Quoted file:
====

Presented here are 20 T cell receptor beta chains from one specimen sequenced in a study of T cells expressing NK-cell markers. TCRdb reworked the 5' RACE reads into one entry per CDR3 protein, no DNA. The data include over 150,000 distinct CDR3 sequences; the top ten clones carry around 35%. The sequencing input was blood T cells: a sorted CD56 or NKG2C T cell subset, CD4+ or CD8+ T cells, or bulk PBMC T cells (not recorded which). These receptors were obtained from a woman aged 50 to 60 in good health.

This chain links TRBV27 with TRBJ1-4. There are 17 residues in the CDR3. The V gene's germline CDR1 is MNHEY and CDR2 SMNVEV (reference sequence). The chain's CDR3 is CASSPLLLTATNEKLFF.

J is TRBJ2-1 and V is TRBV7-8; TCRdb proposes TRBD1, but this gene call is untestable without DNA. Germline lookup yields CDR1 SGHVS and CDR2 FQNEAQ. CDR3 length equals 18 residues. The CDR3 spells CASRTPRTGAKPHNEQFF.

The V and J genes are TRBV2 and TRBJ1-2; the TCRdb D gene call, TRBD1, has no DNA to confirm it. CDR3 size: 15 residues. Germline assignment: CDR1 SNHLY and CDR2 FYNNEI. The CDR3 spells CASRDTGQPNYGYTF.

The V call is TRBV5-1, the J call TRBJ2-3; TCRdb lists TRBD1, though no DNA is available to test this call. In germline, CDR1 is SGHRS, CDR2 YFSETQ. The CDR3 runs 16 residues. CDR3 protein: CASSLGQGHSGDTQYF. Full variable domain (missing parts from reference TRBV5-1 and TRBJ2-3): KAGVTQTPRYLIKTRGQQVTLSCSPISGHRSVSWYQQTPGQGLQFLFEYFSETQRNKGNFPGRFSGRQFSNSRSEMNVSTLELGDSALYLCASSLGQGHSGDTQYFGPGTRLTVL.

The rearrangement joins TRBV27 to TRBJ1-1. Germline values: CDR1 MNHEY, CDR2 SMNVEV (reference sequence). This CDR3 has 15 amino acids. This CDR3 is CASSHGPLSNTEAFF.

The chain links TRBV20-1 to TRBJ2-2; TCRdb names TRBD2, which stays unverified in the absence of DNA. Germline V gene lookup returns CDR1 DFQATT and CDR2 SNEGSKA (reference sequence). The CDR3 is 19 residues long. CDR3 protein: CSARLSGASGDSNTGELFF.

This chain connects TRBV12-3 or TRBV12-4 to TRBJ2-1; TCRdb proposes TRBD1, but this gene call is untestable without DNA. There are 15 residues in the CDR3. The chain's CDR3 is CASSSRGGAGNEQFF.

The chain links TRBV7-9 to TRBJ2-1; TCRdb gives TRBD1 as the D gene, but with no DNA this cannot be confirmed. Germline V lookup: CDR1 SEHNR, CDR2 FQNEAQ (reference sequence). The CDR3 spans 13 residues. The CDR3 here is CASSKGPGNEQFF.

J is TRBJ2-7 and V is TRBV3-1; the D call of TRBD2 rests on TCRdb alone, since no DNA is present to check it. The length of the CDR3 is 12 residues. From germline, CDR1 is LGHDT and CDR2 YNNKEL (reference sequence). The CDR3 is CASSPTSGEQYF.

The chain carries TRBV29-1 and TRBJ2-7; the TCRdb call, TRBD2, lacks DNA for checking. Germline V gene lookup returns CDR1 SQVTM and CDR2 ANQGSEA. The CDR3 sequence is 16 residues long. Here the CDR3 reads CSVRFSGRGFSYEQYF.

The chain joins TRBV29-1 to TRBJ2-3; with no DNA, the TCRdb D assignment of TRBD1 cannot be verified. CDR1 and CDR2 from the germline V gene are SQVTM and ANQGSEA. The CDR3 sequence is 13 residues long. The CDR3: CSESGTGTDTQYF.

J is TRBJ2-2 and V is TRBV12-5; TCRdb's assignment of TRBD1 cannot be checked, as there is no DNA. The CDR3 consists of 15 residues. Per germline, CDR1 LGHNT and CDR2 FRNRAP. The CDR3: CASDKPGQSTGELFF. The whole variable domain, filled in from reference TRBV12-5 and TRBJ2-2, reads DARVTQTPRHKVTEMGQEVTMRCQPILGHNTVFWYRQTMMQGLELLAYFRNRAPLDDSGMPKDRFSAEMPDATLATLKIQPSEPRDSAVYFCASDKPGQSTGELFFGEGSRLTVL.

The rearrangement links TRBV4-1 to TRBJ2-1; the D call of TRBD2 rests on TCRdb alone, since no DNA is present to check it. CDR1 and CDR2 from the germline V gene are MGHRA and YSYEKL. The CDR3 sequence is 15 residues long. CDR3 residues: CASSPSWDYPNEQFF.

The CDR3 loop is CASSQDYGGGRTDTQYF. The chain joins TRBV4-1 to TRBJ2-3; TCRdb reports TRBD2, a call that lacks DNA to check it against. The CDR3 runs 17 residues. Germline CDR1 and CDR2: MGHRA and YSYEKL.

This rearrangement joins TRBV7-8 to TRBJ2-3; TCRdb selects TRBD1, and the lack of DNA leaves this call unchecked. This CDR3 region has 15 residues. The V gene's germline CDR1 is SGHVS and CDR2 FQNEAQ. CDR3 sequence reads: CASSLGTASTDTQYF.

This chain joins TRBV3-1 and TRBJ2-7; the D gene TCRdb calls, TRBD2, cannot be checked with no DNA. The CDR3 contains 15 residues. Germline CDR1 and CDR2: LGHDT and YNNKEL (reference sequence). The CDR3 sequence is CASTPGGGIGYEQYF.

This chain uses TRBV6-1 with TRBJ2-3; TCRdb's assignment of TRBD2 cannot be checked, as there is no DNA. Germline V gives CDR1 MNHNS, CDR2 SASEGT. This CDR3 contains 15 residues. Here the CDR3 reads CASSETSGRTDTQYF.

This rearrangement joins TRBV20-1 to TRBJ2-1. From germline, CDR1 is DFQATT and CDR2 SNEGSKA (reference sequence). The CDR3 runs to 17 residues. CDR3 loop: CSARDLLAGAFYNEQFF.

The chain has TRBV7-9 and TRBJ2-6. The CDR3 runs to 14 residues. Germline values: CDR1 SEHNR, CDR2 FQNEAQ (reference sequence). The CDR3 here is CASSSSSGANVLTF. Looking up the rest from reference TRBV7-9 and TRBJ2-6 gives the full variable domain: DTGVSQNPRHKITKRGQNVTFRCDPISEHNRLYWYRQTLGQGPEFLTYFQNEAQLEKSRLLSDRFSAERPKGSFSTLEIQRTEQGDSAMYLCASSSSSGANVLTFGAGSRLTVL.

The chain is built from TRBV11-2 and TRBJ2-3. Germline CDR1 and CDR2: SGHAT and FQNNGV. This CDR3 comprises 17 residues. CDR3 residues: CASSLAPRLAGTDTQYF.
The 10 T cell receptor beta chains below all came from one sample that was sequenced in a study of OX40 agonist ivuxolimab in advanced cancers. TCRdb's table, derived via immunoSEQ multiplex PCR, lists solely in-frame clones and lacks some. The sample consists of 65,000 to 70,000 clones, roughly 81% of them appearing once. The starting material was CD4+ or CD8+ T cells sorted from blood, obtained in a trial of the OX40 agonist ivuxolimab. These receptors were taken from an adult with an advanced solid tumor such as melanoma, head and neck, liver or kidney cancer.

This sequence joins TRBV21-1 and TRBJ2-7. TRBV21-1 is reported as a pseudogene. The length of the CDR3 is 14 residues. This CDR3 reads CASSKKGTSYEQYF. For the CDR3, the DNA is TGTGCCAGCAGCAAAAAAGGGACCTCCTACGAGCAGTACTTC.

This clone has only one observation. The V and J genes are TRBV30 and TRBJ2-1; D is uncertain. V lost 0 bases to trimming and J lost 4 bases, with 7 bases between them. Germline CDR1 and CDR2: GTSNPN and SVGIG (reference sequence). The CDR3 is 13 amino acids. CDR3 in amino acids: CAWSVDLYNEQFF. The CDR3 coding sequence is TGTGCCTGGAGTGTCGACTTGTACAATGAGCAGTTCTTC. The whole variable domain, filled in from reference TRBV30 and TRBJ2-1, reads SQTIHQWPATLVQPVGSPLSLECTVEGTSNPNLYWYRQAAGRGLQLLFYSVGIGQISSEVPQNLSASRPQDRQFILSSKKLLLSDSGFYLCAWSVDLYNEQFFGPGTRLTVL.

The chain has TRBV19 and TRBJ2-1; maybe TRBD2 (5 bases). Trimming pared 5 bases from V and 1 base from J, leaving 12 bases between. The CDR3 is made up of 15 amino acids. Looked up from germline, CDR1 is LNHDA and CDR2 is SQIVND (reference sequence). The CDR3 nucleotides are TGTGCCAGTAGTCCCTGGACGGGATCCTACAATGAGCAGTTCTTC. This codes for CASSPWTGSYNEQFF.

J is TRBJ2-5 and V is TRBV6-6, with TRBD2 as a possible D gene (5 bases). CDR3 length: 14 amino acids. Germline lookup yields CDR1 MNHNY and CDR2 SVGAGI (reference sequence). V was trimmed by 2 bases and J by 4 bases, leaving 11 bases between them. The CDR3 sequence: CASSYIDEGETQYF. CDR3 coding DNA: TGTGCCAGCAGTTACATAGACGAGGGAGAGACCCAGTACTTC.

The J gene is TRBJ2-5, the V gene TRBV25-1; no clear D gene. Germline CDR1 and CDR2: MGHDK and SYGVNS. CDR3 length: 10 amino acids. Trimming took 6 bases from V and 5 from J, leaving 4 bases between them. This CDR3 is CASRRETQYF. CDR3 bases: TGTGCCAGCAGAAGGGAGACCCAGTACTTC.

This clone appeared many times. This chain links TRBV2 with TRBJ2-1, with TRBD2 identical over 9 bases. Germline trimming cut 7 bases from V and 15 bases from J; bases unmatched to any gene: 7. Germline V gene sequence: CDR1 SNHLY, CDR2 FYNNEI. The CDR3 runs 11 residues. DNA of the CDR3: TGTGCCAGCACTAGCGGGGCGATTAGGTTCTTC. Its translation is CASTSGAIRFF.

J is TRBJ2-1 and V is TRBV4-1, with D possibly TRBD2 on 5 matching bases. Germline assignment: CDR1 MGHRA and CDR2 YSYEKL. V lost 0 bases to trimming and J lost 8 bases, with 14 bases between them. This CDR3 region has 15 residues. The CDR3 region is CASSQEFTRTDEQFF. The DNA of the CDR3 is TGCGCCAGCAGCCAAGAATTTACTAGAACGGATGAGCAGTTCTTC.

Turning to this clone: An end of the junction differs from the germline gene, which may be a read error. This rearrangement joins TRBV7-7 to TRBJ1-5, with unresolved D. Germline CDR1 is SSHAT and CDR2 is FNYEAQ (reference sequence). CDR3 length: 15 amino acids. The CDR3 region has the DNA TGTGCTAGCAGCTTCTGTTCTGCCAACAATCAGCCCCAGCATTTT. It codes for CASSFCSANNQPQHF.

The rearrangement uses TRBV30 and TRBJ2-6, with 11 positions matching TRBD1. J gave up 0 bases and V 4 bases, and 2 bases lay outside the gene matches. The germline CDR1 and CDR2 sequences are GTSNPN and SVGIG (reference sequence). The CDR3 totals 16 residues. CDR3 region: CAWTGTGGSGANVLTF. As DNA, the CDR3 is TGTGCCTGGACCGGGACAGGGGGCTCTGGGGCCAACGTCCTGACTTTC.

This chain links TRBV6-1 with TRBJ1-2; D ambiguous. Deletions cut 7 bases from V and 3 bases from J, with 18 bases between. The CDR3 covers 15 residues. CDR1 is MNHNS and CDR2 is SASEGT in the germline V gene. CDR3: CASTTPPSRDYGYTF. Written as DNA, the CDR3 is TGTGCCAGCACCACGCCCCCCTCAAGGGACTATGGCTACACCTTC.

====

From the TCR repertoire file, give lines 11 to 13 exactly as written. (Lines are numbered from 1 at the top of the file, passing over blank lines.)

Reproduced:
The chain carries TRBV29-1 and TRBJ2-7; the TCRdb call, TRBD2, lacks DNA for checking. Germline V gene lookup returns CDR1 SQVTM and CDR2 ANQGSEA. The CDR3 sequence is 16 residues long. Here the CDR3 reads CSVRFSGRGFSYEQYF.

The chain joins TRBV29-1 to TRBJ2-3; with no DNA, the TCRdb D assignment of TRBD1 cannot be verified. CDR1 and CDR2 from the germline V gene are SQVTM and ANQGSEA. The CDR3 sequence is 13 residues long. The CDR3: CSESGTGTDTQYF.

J is TRBJ2-2 and V is TRBV12-5; TCRdb's assignment of TRBD1 cannot be checked, as there is no DNA. The CDR3 consists of 15 residues. Per germline, CDR1 LGHNT and CDR2 FRNRAP. The CDR3: CASDKPGQSTGELFF. The whole variable domain, filled in from reference TRBV12-5 and TRBJ2-2, reads DARVTQTPRHKVTEMGQEVTMRCQPILGHNTVFWYRQTMMQGLELLAYFRNRAPLDDSGMPKDRFSAEMPDATLATLKIQPSEPRDSAVYFCASDKPGQSTGELFFGEGSRLTVL.